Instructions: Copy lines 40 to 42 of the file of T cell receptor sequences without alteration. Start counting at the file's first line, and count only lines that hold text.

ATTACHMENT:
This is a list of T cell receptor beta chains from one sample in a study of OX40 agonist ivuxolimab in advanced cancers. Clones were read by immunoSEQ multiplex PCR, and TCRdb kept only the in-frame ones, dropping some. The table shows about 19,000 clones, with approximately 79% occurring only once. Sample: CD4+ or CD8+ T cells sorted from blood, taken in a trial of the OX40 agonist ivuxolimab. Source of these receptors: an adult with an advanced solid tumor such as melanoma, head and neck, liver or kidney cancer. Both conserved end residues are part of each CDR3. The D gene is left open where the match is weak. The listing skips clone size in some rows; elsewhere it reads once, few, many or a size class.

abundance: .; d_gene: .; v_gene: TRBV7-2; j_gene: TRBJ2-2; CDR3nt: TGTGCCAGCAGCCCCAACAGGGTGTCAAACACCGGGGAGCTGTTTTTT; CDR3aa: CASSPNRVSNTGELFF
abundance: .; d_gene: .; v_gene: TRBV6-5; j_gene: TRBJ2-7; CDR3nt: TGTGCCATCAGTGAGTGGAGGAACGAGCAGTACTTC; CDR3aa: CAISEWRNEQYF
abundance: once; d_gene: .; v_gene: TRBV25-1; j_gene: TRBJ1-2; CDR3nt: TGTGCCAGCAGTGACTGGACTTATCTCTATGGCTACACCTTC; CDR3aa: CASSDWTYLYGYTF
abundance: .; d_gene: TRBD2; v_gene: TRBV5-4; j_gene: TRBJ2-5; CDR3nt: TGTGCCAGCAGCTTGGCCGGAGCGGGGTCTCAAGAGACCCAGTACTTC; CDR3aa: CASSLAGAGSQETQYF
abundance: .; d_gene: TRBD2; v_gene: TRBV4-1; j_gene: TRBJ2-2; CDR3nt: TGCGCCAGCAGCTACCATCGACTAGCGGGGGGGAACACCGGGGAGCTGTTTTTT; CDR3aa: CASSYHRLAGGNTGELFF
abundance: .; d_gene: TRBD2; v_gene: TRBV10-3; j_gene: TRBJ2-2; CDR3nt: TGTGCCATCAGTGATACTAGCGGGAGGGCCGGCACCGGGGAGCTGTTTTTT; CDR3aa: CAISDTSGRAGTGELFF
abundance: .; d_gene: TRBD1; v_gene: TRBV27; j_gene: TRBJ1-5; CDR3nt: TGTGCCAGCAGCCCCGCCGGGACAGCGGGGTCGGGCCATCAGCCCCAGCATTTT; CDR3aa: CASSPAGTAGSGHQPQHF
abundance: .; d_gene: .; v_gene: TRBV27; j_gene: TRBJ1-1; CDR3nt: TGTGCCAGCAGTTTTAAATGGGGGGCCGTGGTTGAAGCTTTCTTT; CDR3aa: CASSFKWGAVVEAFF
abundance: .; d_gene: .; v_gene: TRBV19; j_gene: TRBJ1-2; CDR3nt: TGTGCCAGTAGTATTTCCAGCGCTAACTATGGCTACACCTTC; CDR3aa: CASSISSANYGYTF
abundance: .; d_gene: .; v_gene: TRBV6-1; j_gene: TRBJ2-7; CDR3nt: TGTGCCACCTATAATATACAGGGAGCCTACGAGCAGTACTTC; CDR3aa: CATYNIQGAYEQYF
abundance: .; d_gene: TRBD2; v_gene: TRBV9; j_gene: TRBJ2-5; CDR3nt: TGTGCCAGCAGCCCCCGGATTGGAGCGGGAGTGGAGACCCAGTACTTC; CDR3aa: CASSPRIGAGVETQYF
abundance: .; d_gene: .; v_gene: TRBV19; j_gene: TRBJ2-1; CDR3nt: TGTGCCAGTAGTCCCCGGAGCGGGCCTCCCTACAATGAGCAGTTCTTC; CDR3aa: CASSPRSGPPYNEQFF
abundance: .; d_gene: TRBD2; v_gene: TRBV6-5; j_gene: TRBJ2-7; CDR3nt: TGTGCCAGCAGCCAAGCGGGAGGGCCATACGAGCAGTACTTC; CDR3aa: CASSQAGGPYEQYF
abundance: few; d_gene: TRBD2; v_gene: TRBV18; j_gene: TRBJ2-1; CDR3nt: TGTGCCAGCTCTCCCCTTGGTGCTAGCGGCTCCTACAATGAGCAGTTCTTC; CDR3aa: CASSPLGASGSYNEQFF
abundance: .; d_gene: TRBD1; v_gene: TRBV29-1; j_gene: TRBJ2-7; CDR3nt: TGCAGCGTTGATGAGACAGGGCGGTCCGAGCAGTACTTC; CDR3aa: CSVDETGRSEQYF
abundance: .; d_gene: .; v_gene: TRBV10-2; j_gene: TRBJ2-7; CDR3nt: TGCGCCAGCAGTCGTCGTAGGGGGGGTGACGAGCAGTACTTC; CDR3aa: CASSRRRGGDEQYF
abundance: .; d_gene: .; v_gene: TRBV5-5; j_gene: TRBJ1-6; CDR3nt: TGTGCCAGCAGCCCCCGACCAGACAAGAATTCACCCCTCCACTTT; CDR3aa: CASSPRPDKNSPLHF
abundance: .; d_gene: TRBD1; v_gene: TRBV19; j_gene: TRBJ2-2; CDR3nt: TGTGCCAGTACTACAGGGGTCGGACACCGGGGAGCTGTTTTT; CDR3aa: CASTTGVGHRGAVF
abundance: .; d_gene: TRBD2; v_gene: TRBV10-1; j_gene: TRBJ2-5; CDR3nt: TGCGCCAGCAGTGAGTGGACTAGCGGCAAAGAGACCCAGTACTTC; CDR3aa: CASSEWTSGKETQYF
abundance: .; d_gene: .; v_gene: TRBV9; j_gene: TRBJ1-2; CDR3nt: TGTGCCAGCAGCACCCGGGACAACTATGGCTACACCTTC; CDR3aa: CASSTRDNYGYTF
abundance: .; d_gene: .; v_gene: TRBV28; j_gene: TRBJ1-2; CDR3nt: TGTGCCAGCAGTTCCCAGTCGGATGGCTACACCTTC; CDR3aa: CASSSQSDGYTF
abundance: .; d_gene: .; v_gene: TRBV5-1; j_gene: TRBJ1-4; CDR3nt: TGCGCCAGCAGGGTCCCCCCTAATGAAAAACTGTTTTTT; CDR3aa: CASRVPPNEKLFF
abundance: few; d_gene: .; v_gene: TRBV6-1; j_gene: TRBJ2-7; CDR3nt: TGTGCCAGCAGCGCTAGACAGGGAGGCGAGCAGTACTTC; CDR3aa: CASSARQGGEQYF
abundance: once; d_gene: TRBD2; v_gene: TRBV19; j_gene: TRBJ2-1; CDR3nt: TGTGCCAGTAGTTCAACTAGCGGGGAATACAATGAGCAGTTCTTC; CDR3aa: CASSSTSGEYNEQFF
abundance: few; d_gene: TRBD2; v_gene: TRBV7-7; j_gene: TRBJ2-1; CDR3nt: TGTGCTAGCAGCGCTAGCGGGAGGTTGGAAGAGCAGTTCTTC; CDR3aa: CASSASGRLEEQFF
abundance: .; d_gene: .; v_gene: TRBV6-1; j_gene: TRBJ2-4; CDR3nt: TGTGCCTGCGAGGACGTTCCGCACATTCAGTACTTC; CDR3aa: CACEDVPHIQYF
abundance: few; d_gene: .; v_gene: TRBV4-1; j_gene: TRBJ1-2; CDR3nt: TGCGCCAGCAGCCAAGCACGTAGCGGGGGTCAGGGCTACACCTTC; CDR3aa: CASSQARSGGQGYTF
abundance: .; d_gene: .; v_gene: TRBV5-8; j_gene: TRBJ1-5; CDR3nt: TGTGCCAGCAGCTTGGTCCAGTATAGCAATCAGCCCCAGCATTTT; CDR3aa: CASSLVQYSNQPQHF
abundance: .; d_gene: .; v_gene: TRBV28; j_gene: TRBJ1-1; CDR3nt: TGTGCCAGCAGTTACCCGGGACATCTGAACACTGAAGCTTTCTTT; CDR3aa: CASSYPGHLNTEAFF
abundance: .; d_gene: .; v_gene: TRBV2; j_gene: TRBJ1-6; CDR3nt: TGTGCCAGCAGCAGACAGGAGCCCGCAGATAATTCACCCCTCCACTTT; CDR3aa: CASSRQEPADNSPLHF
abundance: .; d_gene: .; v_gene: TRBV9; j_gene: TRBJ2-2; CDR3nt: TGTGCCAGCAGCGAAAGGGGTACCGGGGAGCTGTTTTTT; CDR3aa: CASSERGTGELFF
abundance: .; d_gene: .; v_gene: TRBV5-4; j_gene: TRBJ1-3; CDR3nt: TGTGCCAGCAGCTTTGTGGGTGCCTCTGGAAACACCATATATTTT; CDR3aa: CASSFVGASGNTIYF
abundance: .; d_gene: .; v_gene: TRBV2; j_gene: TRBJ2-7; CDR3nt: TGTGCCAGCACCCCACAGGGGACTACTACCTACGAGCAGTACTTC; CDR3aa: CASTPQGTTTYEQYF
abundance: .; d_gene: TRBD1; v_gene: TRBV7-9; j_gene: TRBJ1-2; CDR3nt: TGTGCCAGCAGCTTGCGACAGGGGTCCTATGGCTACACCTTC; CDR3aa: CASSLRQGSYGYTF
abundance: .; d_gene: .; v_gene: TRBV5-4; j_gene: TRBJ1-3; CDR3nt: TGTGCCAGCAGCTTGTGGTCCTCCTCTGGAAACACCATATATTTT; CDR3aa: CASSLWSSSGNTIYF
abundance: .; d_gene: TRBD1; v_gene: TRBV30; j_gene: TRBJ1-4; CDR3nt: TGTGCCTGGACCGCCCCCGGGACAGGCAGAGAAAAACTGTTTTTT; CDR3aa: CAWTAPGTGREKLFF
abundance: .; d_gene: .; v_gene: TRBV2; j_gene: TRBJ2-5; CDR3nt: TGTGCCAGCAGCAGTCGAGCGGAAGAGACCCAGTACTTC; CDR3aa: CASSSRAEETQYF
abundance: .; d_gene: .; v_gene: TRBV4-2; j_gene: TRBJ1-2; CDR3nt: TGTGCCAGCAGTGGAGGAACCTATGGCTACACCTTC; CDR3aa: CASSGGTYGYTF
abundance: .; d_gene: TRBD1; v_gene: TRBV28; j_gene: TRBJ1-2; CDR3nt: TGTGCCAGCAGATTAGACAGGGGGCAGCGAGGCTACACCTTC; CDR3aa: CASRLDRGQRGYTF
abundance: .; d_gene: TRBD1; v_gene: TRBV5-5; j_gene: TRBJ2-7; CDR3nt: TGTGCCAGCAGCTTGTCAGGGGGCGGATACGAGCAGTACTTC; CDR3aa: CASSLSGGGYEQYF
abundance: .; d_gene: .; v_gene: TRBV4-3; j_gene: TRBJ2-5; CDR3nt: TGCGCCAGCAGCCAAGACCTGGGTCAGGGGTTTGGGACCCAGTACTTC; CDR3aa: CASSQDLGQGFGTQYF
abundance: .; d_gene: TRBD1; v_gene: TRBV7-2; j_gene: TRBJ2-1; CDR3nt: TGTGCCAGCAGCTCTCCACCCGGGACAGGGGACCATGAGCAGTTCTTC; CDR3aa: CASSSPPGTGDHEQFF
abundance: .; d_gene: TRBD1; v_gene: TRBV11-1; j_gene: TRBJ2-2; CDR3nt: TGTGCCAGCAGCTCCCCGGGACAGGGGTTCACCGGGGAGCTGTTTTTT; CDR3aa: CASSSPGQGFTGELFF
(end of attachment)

abundance: .; d_gene: TRBD1; v_gene: TRBV28; j_gene: TRBJ1-2; CDR3nt: TGTGCCAGCAGATTAGACAGGGGGCAGCGAGGCTACACCTTC; CDR3aa: CASRLDRGQRGYTF
abundance: .; d_gene: TRBD1; v_gene: TRBV5-5; j_gene: TRBJ2-7; CDR3nt: TGTGCCAGCAGCTTGTCAGGGGGCGGATACGAGCAGTACTTC; CDR3aa: CASSLSGGGYEQYF
abundance: .; d_gene: .; v_gene: TRBV4-3; j_gene: TRBJ2-5; CDR3nt: TGCGCCAGCAGCCAAGACCTGGGTCAGGGGTTTGGGACCCAGTACTTC; CDR3aa: CASSQDLGQGFGTQYF